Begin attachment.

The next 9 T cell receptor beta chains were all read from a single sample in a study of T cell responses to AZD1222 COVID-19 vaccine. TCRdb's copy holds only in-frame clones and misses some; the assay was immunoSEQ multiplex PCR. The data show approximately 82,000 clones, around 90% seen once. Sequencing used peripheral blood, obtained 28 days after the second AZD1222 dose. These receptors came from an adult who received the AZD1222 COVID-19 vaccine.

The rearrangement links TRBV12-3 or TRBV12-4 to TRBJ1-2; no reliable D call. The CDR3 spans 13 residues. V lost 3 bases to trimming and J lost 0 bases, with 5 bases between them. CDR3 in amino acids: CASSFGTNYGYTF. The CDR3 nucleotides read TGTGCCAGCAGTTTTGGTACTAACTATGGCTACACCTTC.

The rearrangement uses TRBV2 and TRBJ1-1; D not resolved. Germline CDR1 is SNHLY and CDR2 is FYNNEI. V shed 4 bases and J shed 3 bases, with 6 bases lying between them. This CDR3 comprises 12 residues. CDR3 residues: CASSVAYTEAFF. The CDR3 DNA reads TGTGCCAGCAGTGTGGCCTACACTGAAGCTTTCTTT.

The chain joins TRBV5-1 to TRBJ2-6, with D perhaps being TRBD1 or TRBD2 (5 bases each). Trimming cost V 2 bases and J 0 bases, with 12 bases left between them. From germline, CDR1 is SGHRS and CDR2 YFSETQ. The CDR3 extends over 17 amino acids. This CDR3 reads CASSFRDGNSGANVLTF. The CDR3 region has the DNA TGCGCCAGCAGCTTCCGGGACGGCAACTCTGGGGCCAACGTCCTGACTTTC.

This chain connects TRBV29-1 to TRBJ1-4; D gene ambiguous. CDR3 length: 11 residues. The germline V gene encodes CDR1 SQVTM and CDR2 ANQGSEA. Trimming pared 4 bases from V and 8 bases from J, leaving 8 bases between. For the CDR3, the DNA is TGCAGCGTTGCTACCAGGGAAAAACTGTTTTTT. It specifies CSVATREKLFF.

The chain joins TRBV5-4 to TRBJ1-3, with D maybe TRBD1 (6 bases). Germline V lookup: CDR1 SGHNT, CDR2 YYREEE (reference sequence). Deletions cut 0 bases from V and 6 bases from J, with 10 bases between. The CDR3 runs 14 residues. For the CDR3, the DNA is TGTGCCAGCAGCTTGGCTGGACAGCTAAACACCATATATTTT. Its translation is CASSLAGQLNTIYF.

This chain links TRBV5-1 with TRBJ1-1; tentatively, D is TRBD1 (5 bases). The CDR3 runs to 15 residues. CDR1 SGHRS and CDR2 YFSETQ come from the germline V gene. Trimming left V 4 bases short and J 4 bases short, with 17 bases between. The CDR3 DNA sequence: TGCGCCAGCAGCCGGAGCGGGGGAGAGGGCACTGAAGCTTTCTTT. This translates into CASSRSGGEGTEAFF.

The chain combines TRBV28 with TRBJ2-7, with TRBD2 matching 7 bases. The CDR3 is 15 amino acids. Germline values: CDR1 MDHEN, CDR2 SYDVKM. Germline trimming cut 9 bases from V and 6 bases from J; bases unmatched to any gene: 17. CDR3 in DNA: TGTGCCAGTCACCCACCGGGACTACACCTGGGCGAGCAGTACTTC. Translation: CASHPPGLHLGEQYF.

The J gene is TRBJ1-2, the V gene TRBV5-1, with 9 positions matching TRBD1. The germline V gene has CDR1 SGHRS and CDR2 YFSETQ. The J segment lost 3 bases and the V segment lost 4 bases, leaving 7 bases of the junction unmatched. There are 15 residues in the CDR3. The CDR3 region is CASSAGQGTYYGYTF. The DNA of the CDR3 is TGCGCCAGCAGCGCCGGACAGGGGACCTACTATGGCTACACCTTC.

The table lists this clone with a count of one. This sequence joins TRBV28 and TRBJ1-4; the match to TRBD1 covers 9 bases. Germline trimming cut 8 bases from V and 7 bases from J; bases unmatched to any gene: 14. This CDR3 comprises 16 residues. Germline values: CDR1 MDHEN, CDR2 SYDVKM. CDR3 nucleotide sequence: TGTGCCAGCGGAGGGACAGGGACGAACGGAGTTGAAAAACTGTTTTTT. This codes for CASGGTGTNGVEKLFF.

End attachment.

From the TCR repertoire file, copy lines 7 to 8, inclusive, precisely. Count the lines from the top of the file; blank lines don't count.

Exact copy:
This chain links TRBV5-1 with TRBJ1-1; tentatively, D is TRBD1 (5 bases). The CDR3 runs to 15 residues. CDR1 SGHRS and CDR2 YFSETQ come from the germline V gene. Trimming left V 4 bases short and J 4 bases short, with 17 bases between. The CDR3 DNA sequence: TGCGCCAGCAGCCGGAGCGGGGGAGAGGGCACTGAAGCTTTCTTT. This translates into CASSRSGGEGTEAFF.

The chain combines TRBV28 with TRBJ2-7, with TRBD2 matching 7 bases. The CDR3 is 15 amino acids. Germline values: CDR1 MDHEN, CDR2 SYDVKM. Germline trimming cut 9 bases from V and 6 bases from J; bases unmatched to any gene: 17. CDR3 in DNA: TGTGCCAGTCACCCACCGGGACTACACCTGGGCGAGCAGTACTTC. Translation: CASHPPGLHLGEQYF.